91. The financial implications of fewer than expected visitors are severe. The projected lifetime commercial income has fallen by more than half since 1997, to just ÃÂ£85 million. The danger of insufficient ticket receipts was acknowledged by Mr Ayling in February 1999, when he said: "The risk area is in the receipts that we get through the gate, the numbers of people going, the kinds of people who will be coming, whether or not we are able to get the occupancy that we are planning for, and that of course will be expecting a very high degree of consistency throughout the whole of the year which will take quite some management". The over-optimistic visitor forecast affected not only the Company's revenue but also its costs. For example, original staffing levels and Dome infrastructure were determined by the expected number of visitors.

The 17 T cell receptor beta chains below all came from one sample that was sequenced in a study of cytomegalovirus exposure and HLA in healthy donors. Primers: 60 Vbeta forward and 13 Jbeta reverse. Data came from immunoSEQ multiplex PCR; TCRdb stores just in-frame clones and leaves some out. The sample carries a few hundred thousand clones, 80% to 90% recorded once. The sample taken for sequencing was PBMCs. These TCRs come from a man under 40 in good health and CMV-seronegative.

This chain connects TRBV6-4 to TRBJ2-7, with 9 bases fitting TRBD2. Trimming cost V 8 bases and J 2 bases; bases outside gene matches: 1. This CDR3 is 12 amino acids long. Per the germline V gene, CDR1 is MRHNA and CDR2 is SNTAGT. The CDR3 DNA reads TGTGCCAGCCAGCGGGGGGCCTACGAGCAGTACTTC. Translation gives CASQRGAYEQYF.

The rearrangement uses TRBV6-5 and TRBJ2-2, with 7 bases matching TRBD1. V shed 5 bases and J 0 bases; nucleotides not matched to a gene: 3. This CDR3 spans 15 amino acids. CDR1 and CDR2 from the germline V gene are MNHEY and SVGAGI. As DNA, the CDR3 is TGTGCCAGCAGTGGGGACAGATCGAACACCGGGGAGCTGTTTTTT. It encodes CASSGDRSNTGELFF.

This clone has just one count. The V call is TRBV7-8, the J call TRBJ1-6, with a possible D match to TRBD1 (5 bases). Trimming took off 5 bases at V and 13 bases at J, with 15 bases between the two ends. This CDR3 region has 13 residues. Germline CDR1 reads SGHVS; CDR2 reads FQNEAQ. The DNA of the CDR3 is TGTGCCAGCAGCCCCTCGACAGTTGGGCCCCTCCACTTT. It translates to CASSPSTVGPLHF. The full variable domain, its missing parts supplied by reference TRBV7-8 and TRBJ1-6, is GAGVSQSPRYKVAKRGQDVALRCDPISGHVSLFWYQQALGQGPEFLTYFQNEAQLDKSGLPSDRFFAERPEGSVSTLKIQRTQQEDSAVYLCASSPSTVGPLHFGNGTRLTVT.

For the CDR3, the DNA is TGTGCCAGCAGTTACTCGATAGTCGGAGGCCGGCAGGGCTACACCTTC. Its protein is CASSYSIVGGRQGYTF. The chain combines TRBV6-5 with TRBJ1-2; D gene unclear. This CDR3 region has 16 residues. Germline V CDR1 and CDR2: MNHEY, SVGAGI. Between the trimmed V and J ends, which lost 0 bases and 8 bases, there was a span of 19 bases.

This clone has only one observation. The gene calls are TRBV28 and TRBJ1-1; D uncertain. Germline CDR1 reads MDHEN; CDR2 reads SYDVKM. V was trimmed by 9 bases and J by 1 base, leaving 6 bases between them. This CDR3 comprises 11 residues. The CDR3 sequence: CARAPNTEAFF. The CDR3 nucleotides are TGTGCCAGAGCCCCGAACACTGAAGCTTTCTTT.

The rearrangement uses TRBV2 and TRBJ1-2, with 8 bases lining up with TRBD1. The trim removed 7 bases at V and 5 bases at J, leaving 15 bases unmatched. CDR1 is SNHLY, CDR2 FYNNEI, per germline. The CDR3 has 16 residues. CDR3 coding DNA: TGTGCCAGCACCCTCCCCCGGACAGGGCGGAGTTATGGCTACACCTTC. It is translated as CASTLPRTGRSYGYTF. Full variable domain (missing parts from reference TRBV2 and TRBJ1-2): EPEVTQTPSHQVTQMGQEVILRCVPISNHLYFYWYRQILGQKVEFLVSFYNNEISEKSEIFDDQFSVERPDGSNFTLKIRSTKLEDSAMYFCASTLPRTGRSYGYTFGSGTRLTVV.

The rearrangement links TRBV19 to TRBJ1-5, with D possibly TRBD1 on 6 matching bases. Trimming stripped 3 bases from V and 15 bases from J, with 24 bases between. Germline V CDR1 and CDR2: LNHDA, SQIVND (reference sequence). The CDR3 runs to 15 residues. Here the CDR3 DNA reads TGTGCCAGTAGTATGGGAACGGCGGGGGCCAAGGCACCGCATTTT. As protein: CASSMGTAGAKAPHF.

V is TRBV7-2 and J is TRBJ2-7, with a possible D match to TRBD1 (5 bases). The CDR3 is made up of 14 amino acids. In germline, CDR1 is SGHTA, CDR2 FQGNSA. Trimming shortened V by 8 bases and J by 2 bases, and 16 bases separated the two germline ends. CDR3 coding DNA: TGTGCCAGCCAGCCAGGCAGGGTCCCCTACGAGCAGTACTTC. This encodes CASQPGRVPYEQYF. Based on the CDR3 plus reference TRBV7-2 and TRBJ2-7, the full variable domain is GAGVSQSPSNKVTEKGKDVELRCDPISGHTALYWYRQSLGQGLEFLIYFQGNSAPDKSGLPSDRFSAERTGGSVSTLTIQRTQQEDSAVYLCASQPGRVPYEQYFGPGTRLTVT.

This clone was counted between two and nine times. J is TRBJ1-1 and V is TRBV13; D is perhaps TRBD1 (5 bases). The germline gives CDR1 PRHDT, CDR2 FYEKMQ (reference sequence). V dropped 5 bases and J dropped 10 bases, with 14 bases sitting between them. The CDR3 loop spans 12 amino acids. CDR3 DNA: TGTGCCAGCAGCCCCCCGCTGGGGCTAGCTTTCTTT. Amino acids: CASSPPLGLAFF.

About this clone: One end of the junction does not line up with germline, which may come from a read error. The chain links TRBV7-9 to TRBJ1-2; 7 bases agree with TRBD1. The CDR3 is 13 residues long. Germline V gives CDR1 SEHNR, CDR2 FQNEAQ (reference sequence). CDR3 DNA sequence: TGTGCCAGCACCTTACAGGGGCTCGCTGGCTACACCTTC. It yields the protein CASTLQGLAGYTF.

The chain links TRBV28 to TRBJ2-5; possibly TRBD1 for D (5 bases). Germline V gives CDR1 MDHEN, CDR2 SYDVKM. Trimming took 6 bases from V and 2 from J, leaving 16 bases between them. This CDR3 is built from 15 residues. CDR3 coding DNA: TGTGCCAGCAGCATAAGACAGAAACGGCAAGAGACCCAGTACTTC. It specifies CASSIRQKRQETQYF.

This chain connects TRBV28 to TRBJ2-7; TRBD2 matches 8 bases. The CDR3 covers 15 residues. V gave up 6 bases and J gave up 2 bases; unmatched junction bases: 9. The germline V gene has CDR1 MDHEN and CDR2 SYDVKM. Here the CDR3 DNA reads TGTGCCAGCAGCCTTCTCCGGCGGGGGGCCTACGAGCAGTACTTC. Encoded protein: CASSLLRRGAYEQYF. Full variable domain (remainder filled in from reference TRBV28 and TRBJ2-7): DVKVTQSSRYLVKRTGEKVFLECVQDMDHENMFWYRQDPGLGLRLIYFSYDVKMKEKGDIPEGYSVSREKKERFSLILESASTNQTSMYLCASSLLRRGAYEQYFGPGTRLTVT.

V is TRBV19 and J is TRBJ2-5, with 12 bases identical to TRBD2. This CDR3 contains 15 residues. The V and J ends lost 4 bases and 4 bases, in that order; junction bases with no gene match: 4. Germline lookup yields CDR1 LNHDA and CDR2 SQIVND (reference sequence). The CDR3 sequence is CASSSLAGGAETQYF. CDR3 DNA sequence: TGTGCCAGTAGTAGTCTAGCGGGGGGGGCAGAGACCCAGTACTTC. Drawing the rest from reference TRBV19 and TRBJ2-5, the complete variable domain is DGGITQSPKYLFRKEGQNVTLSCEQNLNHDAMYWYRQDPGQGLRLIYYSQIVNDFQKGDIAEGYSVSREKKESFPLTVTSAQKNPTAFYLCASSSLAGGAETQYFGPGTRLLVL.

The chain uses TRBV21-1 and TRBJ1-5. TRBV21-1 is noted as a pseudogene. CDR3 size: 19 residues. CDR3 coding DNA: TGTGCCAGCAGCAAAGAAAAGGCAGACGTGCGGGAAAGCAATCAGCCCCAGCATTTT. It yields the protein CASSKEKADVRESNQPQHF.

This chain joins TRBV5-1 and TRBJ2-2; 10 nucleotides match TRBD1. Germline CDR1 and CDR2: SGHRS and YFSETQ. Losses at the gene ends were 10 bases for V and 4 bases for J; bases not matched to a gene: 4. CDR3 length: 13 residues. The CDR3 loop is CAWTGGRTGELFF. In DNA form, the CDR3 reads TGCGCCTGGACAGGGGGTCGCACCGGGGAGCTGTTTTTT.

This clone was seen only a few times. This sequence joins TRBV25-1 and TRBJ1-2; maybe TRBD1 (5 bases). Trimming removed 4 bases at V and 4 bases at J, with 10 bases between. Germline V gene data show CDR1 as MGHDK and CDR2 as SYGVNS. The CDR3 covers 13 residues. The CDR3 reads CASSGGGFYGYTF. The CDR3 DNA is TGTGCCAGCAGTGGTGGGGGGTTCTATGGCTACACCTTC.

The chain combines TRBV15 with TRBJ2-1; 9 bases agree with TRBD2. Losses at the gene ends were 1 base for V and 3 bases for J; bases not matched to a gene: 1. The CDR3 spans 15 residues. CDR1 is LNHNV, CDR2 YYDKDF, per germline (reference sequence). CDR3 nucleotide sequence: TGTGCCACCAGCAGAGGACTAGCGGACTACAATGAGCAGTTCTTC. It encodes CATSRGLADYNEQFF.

92. From the middle of 1997, to the opening of the Dome there appear to have been no systematic endeavours to revise the visitor number forecasts.
NMEC and the Millennium Commission put their trust in opinion poll evidence and do not appear to have reconsidered their underlying business assumptions in the light of the transport strategy, the strength of the pound, or the establishment of the Dome's ticket prices.
93. The introduction of one million free tickets for school children has undoubtedly had a negative effect on visitor numbers. It has also introduced a two-tier system of visiting for children since those on free visits have had their access to parts of the Dome limited. Ms Page believed that free tickets had had a negative impact on costs and income because of the additional staff and facilities required, and because those children did not return to the Dome with their families as paying visitors to the extent that had...